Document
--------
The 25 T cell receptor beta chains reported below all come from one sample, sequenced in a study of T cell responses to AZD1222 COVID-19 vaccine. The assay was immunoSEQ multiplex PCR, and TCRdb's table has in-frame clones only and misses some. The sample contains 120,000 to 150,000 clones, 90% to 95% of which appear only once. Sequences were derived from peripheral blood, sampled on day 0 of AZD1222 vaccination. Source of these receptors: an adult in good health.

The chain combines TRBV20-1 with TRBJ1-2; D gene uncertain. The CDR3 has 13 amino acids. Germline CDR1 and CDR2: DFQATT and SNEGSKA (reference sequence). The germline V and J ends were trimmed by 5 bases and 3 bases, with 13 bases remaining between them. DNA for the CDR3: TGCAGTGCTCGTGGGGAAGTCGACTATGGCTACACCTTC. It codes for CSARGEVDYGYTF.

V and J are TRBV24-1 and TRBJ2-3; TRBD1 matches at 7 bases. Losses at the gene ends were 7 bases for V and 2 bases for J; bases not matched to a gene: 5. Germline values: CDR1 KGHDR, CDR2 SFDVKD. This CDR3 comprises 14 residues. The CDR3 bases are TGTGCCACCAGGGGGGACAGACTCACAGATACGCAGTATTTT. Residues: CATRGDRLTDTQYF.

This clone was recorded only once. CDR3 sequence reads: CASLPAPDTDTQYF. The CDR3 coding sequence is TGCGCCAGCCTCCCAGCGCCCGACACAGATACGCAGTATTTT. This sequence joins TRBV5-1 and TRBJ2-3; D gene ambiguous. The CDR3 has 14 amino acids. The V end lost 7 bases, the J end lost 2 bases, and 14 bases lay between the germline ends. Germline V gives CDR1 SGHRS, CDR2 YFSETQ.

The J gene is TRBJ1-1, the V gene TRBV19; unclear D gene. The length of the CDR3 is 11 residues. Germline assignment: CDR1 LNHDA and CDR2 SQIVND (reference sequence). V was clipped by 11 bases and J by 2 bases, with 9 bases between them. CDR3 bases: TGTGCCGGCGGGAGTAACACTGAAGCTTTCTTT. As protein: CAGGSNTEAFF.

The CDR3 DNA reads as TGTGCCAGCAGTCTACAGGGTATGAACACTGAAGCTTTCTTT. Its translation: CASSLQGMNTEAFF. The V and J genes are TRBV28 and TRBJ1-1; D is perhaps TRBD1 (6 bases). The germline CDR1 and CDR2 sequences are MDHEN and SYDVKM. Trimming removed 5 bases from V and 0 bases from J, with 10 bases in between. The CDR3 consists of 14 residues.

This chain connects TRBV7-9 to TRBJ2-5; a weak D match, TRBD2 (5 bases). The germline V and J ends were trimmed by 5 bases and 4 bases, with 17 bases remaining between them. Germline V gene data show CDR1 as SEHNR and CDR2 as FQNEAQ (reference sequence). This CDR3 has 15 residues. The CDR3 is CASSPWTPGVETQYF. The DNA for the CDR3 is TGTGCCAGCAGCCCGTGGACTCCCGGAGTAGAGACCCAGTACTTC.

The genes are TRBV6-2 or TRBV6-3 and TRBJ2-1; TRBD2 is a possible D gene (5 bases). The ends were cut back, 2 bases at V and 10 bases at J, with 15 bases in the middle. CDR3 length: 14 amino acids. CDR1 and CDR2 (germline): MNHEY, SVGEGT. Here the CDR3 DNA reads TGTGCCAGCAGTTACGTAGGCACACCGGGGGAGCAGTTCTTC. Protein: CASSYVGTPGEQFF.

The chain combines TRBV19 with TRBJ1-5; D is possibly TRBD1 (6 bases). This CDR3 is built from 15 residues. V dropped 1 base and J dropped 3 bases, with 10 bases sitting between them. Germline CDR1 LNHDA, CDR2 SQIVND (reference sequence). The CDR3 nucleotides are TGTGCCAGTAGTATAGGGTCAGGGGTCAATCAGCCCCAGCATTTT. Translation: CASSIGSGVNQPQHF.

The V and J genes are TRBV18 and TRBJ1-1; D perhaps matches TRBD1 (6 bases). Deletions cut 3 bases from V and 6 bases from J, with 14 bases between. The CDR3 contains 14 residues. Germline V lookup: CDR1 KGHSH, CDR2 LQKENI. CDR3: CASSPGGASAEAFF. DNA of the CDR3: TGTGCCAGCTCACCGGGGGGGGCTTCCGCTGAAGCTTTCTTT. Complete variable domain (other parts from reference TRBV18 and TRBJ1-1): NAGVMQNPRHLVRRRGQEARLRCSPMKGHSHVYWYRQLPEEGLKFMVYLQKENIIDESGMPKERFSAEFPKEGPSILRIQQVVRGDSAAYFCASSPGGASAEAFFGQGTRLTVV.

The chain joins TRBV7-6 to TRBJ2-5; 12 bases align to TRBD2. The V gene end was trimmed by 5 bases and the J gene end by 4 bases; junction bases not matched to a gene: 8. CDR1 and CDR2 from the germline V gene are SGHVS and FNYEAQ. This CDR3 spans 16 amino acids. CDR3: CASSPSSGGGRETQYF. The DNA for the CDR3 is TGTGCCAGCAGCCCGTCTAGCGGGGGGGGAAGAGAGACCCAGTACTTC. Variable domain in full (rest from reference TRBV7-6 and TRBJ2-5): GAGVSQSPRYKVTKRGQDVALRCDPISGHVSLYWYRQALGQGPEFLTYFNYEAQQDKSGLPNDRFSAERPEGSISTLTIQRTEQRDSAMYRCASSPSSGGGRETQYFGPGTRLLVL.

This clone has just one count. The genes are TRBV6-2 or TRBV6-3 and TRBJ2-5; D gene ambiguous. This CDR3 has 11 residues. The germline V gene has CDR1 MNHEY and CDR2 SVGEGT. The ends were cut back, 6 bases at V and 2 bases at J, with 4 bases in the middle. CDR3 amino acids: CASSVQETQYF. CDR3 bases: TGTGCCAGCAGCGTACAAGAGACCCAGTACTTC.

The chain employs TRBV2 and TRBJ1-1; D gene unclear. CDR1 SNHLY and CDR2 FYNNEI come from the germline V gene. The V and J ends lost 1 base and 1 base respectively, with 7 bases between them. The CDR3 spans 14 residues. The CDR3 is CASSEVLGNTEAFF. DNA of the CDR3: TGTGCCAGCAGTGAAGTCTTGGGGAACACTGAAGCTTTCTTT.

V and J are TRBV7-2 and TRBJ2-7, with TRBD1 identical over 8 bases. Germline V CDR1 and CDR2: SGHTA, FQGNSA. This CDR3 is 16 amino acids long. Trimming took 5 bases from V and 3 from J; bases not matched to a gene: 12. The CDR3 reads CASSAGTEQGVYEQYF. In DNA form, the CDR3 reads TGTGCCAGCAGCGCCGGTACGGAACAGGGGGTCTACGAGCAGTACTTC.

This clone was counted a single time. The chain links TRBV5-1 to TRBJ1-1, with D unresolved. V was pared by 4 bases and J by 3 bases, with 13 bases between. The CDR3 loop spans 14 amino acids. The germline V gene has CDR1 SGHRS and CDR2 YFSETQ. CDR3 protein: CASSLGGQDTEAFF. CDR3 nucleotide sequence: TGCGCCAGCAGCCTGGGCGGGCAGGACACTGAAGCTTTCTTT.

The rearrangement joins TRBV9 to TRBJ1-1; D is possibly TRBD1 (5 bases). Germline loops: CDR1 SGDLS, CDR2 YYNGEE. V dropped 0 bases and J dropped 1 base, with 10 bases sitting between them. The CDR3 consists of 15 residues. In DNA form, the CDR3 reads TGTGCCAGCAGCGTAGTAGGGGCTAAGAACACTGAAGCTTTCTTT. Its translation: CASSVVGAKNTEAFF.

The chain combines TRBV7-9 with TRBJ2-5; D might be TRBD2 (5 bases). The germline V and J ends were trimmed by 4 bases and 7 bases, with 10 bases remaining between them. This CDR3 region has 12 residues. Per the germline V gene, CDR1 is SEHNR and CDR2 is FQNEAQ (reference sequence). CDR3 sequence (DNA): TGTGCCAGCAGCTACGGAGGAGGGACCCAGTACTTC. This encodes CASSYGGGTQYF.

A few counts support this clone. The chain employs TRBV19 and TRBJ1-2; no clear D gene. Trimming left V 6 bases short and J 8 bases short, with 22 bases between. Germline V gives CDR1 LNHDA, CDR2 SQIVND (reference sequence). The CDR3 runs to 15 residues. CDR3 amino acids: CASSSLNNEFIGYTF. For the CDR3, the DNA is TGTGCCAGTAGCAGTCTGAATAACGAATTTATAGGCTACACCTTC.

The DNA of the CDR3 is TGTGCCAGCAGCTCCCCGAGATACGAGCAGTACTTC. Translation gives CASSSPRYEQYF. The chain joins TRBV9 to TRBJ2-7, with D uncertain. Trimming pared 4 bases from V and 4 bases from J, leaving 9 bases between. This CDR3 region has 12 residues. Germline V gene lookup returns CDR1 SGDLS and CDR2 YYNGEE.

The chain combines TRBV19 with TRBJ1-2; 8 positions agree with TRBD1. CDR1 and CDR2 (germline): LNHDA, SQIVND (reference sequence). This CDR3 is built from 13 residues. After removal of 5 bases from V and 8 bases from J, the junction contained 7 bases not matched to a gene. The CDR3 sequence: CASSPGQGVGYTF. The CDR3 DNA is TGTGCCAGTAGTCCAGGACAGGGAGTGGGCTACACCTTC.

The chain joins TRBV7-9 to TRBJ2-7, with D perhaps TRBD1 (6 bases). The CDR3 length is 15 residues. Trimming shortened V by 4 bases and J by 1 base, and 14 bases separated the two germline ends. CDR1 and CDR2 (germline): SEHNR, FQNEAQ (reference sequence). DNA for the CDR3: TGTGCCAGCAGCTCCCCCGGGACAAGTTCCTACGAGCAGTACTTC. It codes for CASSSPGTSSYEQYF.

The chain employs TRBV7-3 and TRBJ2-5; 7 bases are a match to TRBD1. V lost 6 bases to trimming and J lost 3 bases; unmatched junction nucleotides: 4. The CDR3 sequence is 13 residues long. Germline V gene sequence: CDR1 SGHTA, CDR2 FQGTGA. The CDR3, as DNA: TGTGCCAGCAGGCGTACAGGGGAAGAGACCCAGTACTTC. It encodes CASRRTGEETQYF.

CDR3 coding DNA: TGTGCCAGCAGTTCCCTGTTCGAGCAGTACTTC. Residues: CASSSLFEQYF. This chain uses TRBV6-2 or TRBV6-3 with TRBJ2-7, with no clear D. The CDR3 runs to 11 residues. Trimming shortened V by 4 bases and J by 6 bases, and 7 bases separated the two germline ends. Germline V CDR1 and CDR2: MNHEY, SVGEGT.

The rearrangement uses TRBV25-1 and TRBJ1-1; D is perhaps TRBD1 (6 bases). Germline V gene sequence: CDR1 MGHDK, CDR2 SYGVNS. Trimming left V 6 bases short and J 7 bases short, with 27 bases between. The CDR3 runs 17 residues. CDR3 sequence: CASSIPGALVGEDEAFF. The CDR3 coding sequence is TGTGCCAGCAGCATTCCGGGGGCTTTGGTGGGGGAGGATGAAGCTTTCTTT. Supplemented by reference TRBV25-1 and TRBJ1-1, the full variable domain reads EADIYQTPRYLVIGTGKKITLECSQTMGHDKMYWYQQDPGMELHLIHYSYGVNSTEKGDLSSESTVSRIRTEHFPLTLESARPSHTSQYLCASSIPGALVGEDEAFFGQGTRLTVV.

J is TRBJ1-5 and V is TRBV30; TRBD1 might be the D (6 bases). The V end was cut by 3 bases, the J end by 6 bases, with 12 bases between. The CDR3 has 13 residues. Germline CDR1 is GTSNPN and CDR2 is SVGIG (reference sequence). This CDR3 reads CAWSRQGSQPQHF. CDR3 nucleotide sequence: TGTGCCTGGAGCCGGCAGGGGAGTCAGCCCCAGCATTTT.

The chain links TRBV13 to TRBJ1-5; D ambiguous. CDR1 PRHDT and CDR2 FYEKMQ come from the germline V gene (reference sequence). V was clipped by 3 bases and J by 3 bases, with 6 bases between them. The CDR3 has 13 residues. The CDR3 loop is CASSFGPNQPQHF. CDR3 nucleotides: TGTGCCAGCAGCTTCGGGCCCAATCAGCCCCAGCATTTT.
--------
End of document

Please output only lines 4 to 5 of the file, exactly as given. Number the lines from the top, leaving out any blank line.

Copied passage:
This clone was recorded only once. CDR3 sequence reads: CASLPAPDTDTQYF. The CDR3 coding sequence is TGCGCCAGCCTCCCAGCGCCCGACACAGATACGCAGTATTTT. This sequence joins TRBV5-1 and TRBJ2-3; D gene ambiguous. The CDR3 has 14 amino acids. The V end lost 7 bases, the J end lost 2 bases, and 14 bases lay between the germline ends. Germline V gives CDR1 SGHRS, CDR2 YFSETQ.

The J gene is TRBJ1-1, the V gene TRBV19; unclear D gene. The length of the CDR3 is 11 residues. Germline assignment: CDR1 LNHDA and CDR2 SQIVND (reference sequence). V was clipped by 11 bases and J by 2 bases, with 9 bases between them. CDR3 bases: TGTGCCGGCGGGAGTAACACTGAAGCTTTCTTT. As protein: CAGGSNTEAFF.